Yusuf Hamadani

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Abū Yaʿqūb Yūsuf al-Hamadānī, best simply known as Yusuf Hamadani (born 1062 /440 H - died March 1141 /Rajab 535 H), was a Persian[1] figure of the Middle Ages. He was the first of the group of Central Asian Sufi teachers known simply as Khwajagan (the Masters) of the Naqshbandi order. His shrine is at Merv, Turkmenistan.

Life[edit]

Born in Buzanjird near Hamadan in 1062, he moved from Hamadan to Baghdad when he was eighteen years of age. He studied the Shafi'i school of fiqh under the supervision of the master of his time, Shaykh Ibrahim ibn Ali ibn Yusuf al-Fairuzabadi. He kept association in Baghdad with the great scholar, Abu Ishaq ash-Shirazi, who gave him greater deference than to any of his other students although he was the youngest. But he was a Hanafi Maturidi unlike his teachers.[2]

According to Ibn Khallikan, he began his religious career with the cultivation of the religious sciences, becoming both a respected scholar of hadith and fiqh and a popular preacher in Baghdad. He was so brilliant a jurisprudent that he became the Marja of his time for all scholars in that field. He was known in Baghdad, the center of Islamic knowledge, in Isfahan, Bukhara, Samarqand, Khwarazm, and throughout Central Asia.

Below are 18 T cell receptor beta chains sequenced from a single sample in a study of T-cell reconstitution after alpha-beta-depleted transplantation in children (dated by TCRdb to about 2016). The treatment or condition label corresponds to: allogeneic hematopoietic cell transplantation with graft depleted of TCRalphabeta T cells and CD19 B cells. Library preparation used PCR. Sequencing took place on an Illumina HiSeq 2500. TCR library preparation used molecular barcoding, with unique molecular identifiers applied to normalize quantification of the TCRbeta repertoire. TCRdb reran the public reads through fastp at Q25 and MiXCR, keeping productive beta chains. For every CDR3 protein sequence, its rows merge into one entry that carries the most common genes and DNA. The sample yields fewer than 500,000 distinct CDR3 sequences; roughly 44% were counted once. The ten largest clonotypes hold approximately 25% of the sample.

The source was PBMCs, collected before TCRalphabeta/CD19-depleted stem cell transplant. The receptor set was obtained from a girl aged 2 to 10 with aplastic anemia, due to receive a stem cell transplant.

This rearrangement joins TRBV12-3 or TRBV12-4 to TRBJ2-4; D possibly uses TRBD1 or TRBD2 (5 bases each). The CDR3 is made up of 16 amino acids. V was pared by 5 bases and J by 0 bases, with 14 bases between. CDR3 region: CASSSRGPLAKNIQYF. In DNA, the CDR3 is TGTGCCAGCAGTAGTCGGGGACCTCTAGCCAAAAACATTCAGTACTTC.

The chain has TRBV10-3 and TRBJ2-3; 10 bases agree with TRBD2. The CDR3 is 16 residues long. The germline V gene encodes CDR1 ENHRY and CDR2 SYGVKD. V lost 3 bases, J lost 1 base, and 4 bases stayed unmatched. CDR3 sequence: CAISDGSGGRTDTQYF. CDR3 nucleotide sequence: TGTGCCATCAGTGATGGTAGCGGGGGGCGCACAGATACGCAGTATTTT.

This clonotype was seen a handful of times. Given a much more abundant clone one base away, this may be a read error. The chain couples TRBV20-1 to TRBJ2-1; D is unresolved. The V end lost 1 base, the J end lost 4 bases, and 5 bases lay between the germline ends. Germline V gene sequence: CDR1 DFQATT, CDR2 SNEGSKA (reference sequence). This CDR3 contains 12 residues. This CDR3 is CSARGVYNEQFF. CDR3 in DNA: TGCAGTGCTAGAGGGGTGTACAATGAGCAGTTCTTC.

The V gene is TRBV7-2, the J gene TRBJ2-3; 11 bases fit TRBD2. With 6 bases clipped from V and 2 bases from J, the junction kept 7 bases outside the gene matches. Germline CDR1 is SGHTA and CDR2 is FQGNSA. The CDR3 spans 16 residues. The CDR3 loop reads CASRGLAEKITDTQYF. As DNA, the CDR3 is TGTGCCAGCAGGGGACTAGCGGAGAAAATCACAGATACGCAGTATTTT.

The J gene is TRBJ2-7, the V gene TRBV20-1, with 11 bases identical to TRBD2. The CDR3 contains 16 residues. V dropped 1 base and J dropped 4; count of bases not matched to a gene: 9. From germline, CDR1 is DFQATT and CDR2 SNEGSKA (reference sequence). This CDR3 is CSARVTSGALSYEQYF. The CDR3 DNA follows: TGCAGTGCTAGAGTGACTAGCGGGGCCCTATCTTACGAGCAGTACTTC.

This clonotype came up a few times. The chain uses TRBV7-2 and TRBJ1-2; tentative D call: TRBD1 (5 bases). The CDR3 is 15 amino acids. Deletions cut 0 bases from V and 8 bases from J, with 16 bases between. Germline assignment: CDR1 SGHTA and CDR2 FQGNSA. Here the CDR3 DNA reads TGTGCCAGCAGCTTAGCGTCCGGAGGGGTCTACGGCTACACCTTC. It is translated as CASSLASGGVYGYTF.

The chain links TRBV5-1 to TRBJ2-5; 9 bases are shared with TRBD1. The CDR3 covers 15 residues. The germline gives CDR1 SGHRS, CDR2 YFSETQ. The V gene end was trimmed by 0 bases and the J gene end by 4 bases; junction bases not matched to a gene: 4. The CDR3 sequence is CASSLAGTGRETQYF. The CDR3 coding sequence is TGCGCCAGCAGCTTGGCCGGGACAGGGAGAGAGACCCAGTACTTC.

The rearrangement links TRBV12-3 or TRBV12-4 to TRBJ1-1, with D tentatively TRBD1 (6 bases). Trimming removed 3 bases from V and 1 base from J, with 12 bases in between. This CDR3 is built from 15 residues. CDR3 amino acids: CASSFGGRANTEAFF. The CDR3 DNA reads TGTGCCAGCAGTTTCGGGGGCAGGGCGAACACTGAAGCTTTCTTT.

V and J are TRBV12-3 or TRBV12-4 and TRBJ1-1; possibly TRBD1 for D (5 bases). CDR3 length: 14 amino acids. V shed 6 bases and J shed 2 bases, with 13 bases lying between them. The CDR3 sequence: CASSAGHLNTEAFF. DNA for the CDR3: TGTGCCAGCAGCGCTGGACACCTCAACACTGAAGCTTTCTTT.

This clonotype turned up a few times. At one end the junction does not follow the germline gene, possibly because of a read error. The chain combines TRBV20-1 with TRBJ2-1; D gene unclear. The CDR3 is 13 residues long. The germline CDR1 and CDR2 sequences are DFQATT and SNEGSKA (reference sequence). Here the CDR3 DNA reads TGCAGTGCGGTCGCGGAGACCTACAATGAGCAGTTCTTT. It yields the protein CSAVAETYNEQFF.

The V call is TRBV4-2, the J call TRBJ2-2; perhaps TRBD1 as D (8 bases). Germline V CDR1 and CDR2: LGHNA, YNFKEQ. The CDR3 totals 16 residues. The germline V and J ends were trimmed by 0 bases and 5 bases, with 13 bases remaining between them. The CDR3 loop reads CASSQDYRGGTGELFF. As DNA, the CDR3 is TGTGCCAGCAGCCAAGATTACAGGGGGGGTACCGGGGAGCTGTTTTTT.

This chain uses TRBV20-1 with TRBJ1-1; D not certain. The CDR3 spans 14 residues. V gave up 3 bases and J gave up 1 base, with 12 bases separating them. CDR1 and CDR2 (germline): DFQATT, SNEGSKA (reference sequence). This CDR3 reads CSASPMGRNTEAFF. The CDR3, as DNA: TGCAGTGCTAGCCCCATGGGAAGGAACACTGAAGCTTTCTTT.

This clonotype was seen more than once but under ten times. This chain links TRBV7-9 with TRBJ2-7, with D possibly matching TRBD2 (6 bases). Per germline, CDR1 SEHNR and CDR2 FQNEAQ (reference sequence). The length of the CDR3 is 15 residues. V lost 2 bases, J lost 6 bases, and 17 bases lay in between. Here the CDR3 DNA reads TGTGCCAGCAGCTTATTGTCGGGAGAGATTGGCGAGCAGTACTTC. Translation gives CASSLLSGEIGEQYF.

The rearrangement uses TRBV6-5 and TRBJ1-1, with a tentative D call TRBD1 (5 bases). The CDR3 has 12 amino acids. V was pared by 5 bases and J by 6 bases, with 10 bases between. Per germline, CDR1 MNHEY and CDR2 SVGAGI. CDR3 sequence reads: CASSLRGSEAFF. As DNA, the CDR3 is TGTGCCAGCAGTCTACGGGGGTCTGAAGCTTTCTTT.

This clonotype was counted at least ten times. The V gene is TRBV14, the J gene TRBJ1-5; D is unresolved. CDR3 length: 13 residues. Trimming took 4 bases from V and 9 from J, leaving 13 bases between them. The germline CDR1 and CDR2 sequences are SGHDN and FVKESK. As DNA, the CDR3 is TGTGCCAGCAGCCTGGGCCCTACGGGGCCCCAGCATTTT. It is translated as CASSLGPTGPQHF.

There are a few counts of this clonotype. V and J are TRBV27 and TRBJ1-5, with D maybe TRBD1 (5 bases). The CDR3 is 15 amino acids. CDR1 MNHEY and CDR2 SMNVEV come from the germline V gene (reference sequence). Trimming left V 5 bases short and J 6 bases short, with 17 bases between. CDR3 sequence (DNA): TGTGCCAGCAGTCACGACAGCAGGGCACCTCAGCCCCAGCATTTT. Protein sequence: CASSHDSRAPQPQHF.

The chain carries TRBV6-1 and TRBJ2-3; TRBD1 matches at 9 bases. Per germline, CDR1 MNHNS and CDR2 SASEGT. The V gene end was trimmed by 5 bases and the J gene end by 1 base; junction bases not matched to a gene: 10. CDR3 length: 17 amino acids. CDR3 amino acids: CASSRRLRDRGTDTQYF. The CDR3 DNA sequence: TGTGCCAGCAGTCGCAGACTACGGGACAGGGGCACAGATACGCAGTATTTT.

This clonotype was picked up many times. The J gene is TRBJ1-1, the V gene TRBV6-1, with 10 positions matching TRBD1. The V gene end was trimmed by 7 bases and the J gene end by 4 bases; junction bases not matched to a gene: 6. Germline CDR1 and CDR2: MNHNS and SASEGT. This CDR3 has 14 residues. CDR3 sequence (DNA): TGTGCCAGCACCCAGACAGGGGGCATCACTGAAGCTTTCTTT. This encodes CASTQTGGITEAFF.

Later he abandoned these pursuits, adopting an intensely ascetic way of life and travelled east, first settling in Herat and later in Merv, where his tomb is still reputed to exist. He became an ascetic and engaged in constant worship and mujahada (spiritual struggle), instructed by Shaykh Abu 'Ali al-Farmadhi. He associated with Shaykh Abdullah Ghuwayni and Shaykh Hasan Simnani. He named four khalifas or successors, a pattern that repeated itself for several succeeding generations of the Khwajagan, including Ahmed Yesevi and Khwaja Abdul Khaliq Gajadwani, the next link in the Naqshbandi silsila.

See also[edit]

References[edit]

  1. ^ Soucek, Svat (2000). A History of Inner Asia. Cambridge University Press. p. 141. ISBN 978-0521657044. Khwaja Yusuf was a Persian, and, as his nisba suggests, came from Hamadan.
  2. ^ Khawaja Yusuf Hemedani: The Inspirer of Two Major Sufi Tariqas, Harran University Theology Faculty Journal, p. 168

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